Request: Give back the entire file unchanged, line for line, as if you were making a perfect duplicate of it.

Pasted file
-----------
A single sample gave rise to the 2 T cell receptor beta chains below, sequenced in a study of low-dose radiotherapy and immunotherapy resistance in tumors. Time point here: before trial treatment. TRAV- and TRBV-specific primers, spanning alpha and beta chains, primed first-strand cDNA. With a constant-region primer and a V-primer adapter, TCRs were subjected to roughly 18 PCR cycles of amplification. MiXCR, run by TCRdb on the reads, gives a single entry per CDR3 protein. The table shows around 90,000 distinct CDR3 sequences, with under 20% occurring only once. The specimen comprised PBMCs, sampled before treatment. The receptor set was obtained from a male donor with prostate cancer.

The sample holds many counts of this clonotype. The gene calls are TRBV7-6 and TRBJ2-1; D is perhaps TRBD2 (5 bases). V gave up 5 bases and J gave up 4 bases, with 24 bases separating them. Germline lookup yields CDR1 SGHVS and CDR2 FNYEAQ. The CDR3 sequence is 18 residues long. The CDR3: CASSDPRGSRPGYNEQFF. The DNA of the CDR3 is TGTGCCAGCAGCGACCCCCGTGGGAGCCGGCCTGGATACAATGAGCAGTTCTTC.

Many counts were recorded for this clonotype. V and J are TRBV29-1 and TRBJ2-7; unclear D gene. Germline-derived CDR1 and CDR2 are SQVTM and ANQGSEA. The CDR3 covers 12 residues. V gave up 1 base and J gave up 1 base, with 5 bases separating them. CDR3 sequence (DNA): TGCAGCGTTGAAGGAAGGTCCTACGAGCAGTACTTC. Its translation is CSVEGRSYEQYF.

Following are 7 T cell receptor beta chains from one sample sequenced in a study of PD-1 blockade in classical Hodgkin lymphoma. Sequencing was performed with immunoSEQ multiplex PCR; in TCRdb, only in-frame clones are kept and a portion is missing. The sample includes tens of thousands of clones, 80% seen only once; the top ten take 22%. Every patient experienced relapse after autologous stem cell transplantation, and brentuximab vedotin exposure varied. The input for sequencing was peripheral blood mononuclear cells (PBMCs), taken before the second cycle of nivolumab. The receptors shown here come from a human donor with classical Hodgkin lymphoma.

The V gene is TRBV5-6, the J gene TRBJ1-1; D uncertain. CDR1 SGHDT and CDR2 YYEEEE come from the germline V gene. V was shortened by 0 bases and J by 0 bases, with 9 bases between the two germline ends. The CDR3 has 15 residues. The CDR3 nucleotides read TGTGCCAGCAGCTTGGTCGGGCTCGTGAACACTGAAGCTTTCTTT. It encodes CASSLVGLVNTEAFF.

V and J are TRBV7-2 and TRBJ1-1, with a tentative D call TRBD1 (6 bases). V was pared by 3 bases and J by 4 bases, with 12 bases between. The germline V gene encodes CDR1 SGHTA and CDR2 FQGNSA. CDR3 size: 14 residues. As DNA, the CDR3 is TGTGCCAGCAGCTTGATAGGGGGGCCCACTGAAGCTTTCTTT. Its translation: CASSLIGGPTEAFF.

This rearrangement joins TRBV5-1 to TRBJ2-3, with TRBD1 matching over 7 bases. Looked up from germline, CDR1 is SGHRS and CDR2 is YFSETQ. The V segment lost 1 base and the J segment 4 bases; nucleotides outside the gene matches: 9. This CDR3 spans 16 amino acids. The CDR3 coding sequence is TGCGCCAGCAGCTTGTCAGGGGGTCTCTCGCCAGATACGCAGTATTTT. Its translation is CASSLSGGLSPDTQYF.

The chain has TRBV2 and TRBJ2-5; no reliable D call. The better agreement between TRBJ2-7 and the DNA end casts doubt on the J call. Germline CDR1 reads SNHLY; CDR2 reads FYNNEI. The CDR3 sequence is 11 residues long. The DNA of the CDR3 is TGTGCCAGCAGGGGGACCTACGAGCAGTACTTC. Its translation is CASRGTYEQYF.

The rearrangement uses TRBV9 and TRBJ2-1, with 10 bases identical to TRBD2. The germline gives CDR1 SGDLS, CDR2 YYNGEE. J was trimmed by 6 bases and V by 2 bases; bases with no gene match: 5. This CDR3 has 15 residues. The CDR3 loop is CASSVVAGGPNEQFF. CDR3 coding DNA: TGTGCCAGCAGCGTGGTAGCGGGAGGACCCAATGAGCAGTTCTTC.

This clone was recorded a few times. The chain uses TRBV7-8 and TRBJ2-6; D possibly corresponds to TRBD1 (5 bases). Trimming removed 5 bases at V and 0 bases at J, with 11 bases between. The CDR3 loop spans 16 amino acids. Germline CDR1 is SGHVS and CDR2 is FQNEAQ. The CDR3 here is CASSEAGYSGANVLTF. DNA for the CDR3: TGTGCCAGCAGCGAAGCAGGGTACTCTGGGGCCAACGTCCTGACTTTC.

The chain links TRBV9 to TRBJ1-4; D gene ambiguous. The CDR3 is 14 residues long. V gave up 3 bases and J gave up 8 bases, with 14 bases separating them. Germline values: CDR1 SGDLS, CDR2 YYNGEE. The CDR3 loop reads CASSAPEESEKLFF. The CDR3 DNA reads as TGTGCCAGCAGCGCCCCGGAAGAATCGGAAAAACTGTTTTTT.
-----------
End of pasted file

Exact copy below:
A single sample gave rise to the 2 T cell receptor beta chains below, sequenced in a study of low-dose radiotherapy and immunotherapy resistance in tumors. Time point here: before trial treatment. TRAV- and TRBV-specific primers, spanning alpha and beta chains, primed first-strand cDNA. With a constant-region primer and a V-primer adapter, TCRs were subjected to roughly 18 PCR cycles of amplification. MiXCR, run by TCRdb on the reads, gives a single entry per CDR3 protein. The table shows around 90,000 distinct CDR3 sequences, with under 20% occurring only once. The specimen comprised PBMCs, sampled before treatment. The receptor set was obtained from a male donor with prostate cancer.

The sample holds many counts of this clonotype. The gene calls are TRBV7-6 and TRBJ2-1; D is perhaps TRBD2 (5 bases). V gave up 5 bases and J gave up 4 bases, with 24 bases separating them. Germline lookup yields CDR1 SGHVS and CDR2 FNYEAQ. The CDR3 sequence is 18 residues long. The CDR3: CASSDPRGSRPGYNEQFF. The DNA of the CDR3 is TGTGCCAGCAGCGACCCCCGTGGGAGCCGGCCTGGATACAATGAGCAGTTCTTC.

Many counts were recorded for this clonotype. V and J are TRBV29-1 and TRBJ2-7; unclear D gene. Germline-derived CDR1 and CDR2 are SQVTM and ANQGSEA. The CDR3 covers 12 residues. V gave up 1 base and J gave up 1 base, with 5 bases separating them. CDR3 sequence (DNA): TGCAGCGTTGAAGGAAGGTCCTACGAGCAGTACTTC. Its translation is CSVEGRSYEQYF.

Following are 7 T cell receptor beta chains from one sample sequenced in a study of PD-1 blockade in classical Hodgkin lymphoma. Sequencing was performed with immunoSEQ multiplex PCR; in TCRdb, only in-frame clones are kept and a portion is missing. The sample includes tens of thousands of clones, 80% seen only once; the top ten take 22%. Every patient experienced relapse after autologous stem cell transplantation, and brentuximab vedotin exposure varied. The input for sequencing was peripheral blood mononuclear cells (PBMCs), taken before the second cycle of nivolumab. The receptors shown here come from a human donor with classical Hodgkin lymphoma.

The V gene is TRBV5-6, the J gene TRBJ1-1; D uncertain. CDR1 SGHDT and CDR2 YYEEEE come from the germline V gene. V was shortened by 0 bases and J by 0 bases, with 9 bases between the two germline ends. The CDR3 has 15 residues. The CDR3 nucleotides read TGTGCCAGCAGCTTGGTCGGGCTCGTGAACACTGAAGCTTTCTTT. It encodes CASSLVGLVNTEAFF.

V and J are TRBV7-2 and TRBJ1-1, with a tentative D call TRBD1 (6 bases). V was pared by 3 bases and J by 4 bases, with 12 bases between. The germline V gene encodes CDR1 SGHTA and CDR2 FQGNSA. CDR3 size: 14 residues. As DNA, the CDR3 is TGTGCCAGCAGCTTGATAGGGGGGCCCACTGAAGCTTTCTTT. Its translation: CASSLIGGPTEAFF.

This rearrangement joins TRBV5-1 to TRBJ2-3, with TRBD1 matching over 7 bases. Looked up from germline, CDR1 is SGHRS and CDR2 is YFSETQ. The V segment lost 1 base and the J segment 4 bases; nucleotides outside the gene matches: 9. This CDR3 spans 16 amino acids. The CDR3 coding sequence is TGCGCCAGCAGCTTGTCAGGGGGTCTCTCGCCAGATACGCAGTATTTT. Its translation is CASSLSGGLSPDTQYF.

The chain has TRBV2 and TRBJ2-5; no reliable D call. The better agreement between TRBJ2-7 and the DNA end casts doubt on the J call. Germline CDR1 reads SNHLY; CDR2 reads FYNNEI. The CDR3 sequence is 11 residues long. The DNA of the CDR3 is TGTGCCAGCAGGGGGACCTACGAGCAGTACTTC. Its translation is CASRGTYEQYF.

The rearrangement uses TRBV9 and TRBJ2-1, with 10 bases identical to TRBD2. The germline gives CDR1 SGDLS, CDR2 YYNGEE. J was trimmed by 6 bases and V by 2 bases; bases with no gene match: 5. This CDR3 has 15 residues. The CDR3 loop is CASSVVAGGPNEQFF. CDR3 coding DNA: TGTGCCAGCAGCGTGGTAGCGGGAGGACCCAATGAGCAGTTCTTC.

This clone was recorded a few times. The chain uses TRBV7-8 and TRBJ2-6; D possibly corresponds to TRBD1 (5 bases). Trimming removed 5 bases at V and 0 bases at J, with 11 bases between. The CDR3 loop spans 16 amino acids. Germline CDR1 is SGHVS and CDR2 is FQNEAQ. The CDR3 here is CASSEAGYSGANVLTF. DNA for the CDR3: TGTGCCAGCAGCGAAGCAGGGTACTCTGGGGCCAACGTCCTGACTTTC.

The chain links TRBV9 to TRBJ1-4; D gene ambiguous. The CDR3 is 14 residues long. V gave up 3 bases and J gave up 8 bases, with 14 bases separating them. Germline values: CDR1 SGDLS, CDR2 YYNGEE. The CDR3 loop reads CASSAPEESEKLFF. The CDR3 DNA reads as TGTGCCAGCAGCGCCCCGGAAGAATCGGAAAAACTGTTTTTT.